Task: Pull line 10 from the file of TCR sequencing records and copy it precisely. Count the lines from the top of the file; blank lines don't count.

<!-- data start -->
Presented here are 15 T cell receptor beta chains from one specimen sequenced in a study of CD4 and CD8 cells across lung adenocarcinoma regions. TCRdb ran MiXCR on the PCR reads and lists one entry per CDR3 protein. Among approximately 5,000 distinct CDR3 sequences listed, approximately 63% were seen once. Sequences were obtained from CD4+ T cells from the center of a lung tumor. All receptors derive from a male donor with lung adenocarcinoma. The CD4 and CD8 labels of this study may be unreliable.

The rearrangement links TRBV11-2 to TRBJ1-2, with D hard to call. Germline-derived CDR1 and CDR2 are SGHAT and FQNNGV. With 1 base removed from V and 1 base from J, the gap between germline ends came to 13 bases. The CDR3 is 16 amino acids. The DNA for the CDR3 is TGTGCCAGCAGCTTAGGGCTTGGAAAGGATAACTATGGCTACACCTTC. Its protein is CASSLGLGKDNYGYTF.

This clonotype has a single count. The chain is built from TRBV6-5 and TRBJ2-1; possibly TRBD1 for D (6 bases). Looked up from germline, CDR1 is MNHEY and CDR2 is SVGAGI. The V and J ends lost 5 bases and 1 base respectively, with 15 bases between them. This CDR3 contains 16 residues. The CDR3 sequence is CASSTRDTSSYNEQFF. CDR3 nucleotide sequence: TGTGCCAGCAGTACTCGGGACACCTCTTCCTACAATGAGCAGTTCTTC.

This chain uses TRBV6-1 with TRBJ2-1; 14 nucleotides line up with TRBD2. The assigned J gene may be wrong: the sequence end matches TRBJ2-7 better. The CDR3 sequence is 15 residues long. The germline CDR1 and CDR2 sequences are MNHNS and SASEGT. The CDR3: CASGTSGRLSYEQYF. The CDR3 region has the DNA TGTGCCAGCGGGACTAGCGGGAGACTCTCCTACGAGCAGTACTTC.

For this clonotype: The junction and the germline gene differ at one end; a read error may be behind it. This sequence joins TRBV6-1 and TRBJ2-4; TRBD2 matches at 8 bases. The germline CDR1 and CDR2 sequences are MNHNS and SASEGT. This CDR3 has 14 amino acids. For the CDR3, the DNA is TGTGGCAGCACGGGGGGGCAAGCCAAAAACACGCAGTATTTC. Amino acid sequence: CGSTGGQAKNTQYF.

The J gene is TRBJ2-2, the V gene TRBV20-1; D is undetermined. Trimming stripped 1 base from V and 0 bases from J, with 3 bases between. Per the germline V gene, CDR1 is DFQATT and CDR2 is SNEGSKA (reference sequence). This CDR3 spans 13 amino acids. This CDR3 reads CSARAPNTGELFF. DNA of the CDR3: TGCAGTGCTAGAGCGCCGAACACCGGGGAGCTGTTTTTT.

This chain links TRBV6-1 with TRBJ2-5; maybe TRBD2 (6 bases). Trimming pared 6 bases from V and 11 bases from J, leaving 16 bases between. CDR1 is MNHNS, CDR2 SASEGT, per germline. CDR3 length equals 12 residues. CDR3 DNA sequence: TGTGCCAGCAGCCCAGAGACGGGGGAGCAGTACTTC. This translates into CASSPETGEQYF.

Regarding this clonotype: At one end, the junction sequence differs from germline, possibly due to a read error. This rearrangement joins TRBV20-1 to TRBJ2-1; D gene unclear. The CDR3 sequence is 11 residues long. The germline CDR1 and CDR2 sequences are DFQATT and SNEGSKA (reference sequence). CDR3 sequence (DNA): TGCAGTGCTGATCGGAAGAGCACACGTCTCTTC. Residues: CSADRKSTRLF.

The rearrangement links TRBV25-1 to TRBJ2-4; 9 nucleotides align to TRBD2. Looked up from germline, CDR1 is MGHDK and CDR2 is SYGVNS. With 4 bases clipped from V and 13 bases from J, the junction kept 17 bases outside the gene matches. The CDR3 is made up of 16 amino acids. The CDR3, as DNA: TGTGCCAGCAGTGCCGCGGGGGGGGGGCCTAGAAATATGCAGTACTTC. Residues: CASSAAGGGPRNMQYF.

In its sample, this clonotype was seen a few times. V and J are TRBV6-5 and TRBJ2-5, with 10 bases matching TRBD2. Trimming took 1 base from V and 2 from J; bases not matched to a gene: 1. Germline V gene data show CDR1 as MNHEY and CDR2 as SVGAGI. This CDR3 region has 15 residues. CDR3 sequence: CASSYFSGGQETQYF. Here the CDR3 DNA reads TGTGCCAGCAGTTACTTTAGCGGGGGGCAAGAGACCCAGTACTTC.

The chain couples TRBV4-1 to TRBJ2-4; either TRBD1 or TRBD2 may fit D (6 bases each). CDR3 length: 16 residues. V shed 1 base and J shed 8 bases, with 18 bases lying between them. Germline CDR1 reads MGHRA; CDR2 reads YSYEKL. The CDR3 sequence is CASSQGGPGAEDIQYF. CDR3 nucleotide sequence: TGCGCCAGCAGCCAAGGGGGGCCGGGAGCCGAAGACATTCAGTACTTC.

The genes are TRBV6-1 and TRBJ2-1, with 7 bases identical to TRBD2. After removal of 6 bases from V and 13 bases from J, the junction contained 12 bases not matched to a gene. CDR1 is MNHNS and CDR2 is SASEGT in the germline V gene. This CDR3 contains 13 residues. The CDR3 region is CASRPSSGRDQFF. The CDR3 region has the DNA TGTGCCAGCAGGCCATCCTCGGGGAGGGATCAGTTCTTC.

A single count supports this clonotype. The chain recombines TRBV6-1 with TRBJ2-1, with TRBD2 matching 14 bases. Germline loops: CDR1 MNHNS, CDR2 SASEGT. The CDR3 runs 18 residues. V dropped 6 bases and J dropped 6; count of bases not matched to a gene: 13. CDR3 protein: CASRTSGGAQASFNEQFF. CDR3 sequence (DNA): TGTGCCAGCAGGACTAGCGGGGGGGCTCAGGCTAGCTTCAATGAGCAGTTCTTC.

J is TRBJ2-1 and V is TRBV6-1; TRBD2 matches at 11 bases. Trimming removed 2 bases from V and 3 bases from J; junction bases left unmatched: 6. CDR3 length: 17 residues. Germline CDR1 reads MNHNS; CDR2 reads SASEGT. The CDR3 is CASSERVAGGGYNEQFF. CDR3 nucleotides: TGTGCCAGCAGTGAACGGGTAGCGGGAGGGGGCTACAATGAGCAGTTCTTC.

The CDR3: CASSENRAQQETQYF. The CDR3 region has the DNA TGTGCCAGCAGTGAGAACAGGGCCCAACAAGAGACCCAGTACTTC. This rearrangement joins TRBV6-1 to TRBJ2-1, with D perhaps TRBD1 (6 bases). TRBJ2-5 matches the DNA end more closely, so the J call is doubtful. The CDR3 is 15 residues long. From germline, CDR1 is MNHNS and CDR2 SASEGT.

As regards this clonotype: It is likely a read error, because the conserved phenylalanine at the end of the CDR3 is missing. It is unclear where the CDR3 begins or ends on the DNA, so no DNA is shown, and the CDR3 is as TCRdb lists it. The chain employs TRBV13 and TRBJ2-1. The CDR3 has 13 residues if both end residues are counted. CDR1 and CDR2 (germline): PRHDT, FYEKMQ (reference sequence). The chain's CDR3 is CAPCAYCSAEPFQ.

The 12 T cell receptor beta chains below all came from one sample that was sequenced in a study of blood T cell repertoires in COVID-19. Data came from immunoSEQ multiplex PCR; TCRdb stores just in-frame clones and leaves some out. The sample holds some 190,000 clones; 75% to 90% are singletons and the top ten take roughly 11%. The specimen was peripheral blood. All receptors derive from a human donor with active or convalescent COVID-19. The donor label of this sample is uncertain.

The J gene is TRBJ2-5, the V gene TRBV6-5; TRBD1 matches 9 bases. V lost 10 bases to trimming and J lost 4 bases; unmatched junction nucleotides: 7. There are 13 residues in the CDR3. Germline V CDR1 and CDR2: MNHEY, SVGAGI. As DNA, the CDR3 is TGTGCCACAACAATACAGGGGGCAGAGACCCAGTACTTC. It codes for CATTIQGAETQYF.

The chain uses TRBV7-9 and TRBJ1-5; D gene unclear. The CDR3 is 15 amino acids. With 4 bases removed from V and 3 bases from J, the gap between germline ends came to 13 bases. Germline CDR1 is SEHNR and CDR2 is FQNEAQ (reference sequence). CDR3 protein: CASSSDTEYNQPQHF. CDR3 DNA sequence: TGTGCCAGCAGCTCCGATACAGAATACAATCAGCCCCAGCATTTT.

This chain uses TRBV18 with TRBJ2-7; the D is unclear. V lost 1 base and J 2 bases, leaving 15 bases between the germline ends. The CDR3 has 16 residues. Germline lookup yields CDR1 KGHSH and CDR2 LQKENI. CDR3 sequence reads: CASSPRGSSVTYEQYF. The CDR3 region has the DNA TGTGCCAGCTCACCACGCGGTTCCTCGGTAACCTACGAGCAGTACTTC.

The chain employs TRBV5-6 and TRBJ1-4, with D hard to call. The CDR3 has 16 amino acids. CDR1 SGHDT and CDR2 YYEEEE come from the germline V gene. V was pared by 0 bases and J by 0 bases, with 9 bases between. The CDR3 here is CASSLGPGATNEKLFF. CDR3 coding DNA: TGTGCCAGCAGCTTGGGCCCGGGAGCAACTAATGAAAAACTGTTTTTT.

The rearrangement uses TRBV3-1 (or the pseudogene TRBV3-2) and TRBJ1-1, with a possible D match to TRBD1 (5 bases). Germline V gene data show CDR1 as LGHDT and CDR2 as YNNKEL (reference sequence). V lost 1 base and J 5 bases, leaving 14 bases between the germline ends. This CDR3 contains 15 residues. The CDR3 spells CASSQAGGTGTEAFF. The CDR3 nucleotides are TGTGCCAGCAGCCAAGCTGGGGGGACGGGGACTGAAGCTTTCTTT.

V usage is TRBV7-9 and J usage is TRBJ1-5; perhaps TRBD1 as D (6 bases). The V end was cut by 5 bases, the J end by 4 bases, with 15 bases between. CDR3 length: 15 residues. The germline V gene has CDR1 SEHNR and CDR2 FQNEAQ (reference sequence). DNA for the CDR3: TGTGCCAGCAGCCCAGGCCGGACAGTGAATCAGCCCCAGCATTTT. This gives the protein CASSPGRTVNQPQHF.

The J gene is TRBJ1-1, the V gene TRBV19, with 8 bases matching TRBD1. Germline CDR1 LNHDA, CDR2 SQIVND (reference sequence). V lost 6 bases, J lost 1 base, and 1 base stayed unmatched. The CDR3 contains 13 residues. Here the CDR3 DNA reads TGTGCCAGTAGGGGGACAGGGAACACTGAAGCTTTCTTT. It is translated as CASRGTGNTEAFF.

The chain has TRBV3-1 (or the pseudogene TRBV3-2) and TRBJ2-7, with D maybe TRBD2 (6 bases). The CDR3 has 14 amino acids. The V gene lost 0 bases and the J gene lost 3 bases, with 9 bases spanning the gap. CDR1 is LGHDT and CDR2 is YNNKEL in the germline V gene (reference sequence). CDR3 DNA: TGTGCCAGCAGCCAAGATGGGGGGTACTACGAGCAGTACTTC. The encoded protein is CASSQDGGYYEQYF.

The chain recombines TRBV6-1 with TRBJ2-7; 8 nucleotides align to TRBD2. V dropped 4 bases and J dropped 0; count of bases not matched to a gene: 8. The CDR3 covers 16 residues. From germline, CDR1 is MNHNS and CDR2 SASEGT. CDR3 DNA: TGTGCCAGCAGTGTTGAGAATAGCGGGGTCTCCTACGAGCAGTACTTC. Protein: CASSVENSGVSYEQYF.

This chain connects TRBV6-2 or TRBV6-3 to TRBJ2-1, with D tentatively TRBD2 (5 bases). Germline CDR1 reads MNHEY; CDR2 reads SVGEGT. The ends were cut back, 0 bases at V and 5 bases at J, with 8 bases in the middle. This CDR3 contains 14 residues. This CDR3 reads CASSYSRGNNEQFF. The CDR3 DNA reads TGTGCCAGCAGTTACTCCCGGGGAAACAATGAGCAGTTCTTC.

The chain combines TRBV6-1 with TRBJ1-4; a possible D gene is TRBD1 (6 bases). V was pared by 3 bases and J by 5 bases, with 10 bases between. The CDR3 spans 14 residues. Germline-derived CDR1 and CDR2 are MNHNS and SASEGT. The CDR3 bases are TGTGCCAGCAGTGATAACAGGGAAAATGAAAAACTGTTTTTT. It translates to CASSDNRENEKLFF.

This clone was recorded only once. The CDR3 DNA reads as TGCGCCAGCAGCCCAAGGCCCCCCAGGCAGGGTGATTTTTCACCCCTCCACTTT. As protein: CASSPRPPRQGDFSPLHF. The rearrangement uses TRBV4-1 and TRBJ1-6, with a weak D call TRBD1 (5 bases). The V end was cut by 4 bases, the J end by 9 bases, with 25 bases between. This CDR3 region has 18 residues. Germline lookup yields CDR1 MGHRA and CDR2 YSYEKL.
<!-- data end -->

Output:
In its sample, this clonotype was seen a few times. V and J are TRBV6-5 and TRBJ2-5, with 10 bases matching TRBD2. Trimming took 1 base from V and 2 from J; bases not matched to a gene: 1. Germline V gene data show CDR1 as MNHEY and CDR2 as SVGAGI. This CDR3 region has 15 residues. CDR3 sequence: CASSYFSGGQETQYF. Here the CDR3 DNA reads TGTGCCAGCAGTTACTTTAGCGGGGGGCAAGAGACCCAGTACTTC.